BTL Mark: Resolve interoperability issues & increase buyer confidence
Bryan D Weir
You can just see the eyes of many maintenance managers in many small companies glaze over at the mention of CMMS, RCM, TPM, FMEA and the other maintenance related acronyms that are often introduced in discussions on maintenance and facilities management. Big companies often employ some of these initiatives in their maintenance organisations because they can afford to do so. The reality for many cash-strapped, smaller businesses is quite different. Most of their maintenance is reactive. Plant and equipment problems only get dealt with as they arise and this is usually when it is too late to avoid the resulting disruption to their production or processes.
Even when a company has both the will and the money to spend, it is difficult to know where to start when considering the implementation of maintenance management systems. Probably the majority of smaller companies are still at this stage, which effectively means the majority of maintenance people. The prospect of developing suitable maintenance control strategies and policies from a standing start is daunting. There are many questions such as how much will it cost, where will the resources come from and how will we cope?
Well, here's a surprise, the truth is that there is not really a lot to it and I would suggest the following simplified, non-scientific approach. I wonít show you any pie charts or fancy graphs and there will be no more three letter acronyms but it is a realistic, effective plan and its low cost puts it within the reach of all small companies.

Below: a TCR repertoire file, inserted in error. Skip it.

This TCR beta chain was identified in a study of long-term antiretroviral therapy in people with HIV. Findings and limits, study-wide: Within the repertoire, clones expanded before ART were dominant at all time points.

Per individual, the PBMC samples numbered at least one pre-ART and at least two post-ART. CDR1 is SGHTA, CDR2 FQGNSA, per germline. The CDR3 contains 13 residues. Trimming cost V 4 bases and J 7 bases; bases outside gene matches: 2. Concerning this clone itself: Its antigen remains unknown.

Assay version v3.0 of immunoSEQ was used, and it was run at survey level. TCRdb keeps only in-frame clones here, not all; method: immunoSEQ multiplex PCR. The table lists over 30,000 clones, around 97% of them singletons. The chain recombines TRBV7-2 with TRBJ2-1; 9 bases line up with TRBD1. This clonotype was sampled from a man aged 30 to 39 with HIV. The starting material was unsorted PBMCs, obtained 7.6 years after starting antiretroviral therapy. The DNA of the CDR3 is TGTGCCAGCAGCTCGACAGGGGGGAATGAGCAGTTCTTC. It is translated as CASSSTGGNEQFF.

Step one - Select a low-cost CMMS
This will involve spending some money because your CMMS, (Computerised Maintenance Management System), with its equipment register will arguably be the most important component in this process. The good news is that low cost, Access based systems are now available from a couple of hundred pounds/dollars upwards. If you have $1,000 or £600 to spend you should be able to find a single user system that will more than meet your requirements. If you need information on CMMS selection you will find all you need to know on the Internet. Just search for something like "CMMS" or "CMMS software selection" and you will get many results.
Step two - Develop your equipment register
Maintaining an equipment register - a list of all of your maintainable equipment - is a necessity. At the lowest level this may only hold details of your equipment and its location but most CMMS applications provide space to store all sorts of equipment details. These may include make, model, serial number, equipment history, linked spares, linked drawings, etc. You can decide for yourself what information you want to record. If you are lucky you may already have this on a spreadsheet or database.
If you have lots of equipment you may want to consider developing a user friendly asset numbering system. These are not hard to create, e.g. FAPACK03 could represent the final assembly area (FA), packaging machine (PACK) number three. You can develop this to meet your needs.